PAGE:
In this March 28, 2013, photo, medical resident Stephanie Place examines Maria Cazho at the Erie Family Health Center, in Chicago. As clinics gear up for the expansion of health insurance, they’re recruiting young doctors. Since last summer, Place, 28, a primary care resident at Northwestern University Feinberg School of Medicine in Chicago, has received hundreds of emails and phone calls from headhunters, recruiting agencies and health clinics. The heavy recruitment means she’ll have no trouble fulfilling her dream of staying in Chicago and working in an underserved area with a largely Hispanic population. She’ll also be able to pay off $160,000 in student loans through a federal program aimed at encouraging doctors to work in areas with physician shortages.
In this March 28, 2013, photo, medical resident Stephanie Place examines Maria Cazho at the Erie Family Health Center, in Chicago. As clinics gear up for the expansion of health insurance, they’re recruiting young doctors. Since last summer, Place, 28, a primary care resident at Northwestern University Feinberg School of Medicine in Chicago, has received hundreds of emails and phone calls from headhunters, recruiting agencies and health clinics. The heavy recruitment means she’ll have no trouble fulfilling her dream of staying in Chicago and working in an underserved area with a largely Hispanic population. She’ll also be able to pay off $160,000 in student loans through a federal program aimed at encouraging doctors to work in areas with physician shortages. AP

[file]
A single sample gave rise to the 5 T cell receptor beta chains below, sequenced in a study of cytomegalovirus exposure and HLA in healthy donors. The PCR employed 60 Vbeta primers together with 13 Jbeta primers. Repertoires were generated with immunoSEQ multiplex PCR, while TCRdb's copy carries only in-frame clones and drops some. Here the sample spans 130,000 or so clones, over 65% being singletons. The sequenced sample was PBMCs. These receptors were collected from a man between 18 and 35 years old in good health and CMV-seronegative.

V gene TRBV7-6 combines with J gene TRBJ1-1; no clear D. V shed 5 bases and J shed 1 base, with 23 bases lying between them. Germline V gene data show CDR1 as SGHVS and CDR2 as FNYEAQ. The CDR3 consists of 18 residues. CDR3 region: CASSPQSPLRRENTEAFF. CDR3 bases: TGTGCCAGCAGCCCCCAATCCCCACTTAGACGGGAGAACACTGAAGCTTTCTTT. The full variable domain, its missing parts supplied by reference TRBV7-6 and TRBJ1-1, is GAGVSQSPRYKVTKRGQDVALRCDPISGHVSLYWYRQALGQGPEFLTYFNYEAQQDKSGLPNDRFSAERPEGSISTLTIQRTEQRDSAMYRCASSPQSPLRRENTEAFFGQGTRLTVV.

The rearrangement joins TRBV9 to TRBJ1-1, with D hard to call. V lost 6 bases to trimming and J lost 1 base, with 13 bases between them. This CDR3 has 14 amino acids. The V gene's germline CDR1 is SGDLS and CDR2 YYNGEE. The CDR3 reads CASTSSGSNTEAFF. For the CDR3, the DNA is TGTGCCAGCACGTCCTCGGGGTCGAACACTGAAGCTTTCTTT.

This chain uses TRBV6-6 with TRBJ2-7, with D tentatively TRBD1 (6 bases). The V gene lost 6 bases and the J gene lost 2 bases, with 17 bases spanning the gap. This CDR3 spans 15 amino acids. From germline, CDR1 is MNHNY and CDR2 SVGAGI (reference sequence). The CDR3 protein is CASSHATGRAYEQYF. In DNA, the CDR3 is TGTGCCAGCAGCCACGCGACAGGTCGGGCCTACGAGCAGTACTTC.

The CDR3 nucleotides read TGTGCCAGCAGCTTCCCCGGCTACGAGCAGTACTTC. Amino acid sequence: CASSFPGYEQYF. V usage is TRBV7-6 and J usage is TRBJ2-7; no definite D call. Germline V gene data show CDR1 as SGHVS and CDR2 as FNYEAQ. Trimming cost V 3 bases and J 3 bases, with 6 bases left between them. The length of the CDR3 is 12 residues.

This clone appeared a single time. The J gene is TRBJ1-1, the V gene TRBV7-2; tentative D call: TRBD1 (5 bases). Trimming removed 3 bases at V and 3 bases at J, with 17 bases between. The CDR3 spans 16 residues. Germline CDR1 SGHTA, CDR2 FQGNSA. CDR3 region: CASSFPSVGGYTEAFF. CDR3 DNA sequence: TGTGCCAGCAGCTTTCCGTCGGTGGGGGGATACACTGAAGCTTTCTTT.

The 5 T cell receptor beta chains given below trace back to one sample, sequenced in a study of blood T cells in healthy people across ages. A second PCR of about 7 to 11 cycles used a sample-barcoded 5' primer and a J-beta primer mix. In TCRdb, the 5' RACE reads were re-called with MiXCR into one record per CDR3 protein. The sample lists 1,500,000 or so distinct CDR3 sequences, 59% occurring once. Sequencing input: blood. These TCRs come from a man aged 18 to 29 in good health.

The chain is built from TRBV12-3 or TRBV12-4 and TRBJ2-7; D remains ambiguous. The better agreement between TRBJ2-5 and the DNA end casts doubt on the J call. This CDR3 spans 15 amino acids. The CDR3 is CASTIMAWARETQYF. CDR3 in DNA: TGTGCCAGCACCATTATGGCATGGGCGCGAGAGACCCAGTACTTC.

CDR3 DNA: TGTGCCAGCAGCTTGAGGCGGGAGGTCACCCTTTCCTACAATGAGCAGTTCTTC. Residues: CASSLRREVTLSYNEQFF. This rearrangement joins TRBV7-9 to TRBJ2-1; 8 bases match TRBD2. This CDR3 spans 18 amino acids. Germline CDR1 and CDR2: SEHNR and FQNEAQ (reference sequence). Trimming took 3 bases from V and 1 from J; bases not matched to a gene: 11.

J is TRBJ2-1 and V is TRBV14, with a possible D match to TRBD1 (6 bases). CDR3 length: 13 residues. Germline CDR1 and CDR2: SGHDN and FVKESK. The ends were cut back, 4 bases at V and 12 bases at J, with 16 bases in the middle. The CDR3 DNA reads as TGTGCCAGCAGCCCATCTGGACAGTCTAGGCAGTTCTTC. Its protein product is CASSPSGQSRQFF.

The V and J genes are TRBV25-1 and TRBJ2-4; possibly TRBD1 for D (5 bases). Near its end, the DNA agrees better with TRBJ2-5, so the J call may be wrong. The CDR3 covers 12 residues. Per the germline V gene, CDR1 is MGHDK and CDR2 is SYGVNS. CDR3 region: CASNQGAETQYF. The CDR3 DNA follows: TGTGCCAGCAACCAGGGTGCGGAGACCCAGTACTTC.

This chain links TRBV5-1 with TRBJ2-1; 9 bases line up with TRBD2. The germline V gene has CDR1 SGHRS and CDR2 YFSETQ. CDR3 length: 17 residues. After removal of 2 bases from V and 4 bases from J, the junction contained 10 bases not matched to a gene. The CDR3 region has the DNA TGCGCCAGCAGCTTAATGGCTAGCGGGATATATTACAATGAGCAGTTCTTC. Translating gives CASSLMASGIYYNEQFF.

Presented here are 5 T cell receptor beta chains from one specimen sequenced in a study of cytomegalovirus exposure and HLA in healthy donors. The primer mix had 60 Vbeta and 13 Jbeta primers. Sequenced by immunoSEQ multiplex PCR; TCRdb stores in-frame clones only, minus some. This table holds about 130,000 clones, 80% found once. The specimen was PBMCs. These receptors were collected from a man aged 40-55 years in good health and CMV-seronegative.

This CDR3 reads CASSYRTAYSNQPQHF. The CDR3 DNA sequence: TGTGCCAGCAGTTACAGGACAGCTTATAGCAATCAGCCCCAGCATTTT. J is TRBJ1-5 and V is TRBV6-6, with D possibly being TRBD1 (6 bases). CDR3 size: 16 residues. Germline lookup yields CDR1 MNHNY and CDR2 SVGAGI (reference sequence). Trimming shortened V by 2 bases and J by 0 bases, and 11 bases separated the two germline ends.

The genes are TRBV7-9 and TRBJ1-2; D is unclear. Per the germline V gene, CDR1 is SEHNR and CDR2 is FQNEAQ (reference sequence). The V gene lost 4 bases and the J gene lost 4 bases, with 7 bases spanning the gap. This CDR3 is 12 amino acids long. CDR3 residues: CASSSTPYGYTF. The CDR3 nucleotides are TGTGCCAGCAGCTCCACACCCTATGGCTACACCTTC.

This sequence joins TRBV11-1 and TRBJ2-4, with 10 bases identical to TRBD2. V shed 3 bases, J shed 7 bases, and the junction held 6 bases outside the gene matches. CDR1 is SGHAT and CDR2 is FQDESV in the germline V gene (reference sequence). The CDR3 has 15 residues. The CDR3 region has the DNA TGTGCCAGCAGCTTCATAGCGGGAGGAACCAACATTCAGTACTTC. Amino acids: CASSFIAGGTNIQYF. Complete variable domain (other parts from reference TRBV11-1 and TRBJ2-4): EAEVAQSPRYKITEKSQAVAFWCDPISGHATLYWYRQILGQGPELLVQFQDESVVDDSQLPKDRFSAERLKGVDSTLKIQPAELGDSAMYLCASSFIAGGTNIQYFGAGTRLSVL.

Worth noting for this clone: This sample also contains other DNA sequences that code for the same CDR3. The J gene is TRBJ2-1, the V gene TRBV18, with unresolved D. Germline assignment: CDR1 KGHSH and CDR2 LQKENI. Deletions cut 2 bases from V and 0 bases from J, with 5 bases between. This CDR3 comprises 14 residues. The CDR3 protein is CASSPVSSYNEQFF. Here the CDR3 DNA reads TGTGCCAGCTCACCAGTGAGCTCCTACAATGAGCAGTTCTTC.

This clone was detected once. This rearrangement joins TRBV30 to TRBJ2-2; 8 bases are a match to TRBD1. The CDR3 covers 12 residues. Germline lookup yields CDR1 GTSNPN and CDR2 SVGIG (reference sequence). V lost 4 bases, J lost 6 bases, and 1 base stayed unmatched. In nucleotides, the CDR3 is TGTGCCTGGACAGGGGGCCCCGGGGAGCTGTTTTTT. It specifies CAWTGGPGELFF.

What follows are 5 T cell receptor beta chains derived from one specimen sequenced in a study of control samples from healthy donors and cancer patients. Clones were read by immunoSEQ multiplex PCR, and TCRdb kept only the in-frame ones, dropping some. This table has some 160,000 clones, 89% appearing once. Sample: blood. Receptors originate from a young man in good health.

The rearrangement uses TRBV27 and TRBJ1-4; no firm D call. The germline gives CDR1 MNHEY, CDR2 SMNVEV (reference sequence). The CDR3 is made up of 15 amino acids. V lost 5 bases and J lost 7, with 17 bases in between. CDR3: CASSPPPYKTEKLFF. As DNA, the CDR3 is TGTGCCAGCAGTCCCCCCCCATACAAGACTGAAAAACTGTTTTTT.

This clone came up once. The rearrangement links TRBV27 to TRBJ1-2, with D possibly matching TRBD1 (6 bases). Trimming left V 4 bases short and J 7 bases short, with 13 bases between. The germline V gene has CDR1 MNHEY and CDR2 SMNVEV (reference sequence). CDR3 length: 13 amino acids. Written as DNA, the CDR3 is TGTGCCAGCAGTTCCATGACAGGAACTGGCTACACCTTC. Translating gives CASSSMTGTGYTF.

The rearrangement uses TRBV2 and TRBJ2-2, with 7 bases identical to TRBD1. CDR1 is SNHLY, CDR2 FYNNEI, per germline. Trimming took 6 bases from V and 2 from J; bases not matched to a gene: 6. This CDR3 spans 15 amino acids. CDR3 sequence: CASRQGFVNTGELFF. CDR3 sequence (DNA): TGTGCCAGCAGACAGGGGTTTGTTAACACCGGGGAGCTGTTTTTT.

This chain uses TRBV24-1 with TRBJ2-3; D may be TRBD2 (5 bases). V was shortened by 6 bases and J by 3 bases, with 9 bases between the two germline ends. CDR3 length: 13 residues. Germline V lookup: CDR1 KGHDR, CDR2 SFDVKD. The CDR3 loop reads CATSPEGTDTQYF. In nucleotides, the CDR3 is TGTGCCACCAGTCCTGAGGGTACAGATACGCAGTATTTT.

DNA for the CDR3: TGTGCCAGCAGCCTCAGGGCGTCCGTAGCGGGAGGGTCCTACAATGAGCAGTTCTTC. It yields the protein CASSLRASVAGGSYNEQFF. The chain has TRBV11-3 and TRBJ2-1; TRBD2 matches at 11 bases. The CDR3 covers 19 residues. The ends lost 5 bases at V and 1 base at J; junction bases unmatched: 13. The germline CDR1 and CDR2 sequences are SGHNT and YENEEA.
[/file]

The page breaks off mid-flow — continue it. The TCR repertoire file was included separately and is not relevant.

In this March 28, 2013, photo, medical resident Stephanie Place examines Maria Cazho at the Erie Family Health Center, in Chicago. As clinics gear up for the expansion of health insurance, they’re recruiting young doctors. Since last summer, Place, 28, a primary care resident at Northwestern University Feinberg School of Medicine in Chicago, has received hundreds of emails and phone calls from headhunters, recruiting agencies and health clinics. The heavy recruitment means she’ll have no trouble fulfilling her dream of staying in Chicago and working in an underserved area with a largely Hispanic population. She’ll also be able to pay off $160,000 in student loans through a federal program aimed at encouraging doctors to work in areas with physician shortages. AP

Their View | Not enough primary care doctors? Try Missouri’s prescription

August 13, 2014 12:47 AM

UPDATED August 13, 2014 12:48 AM

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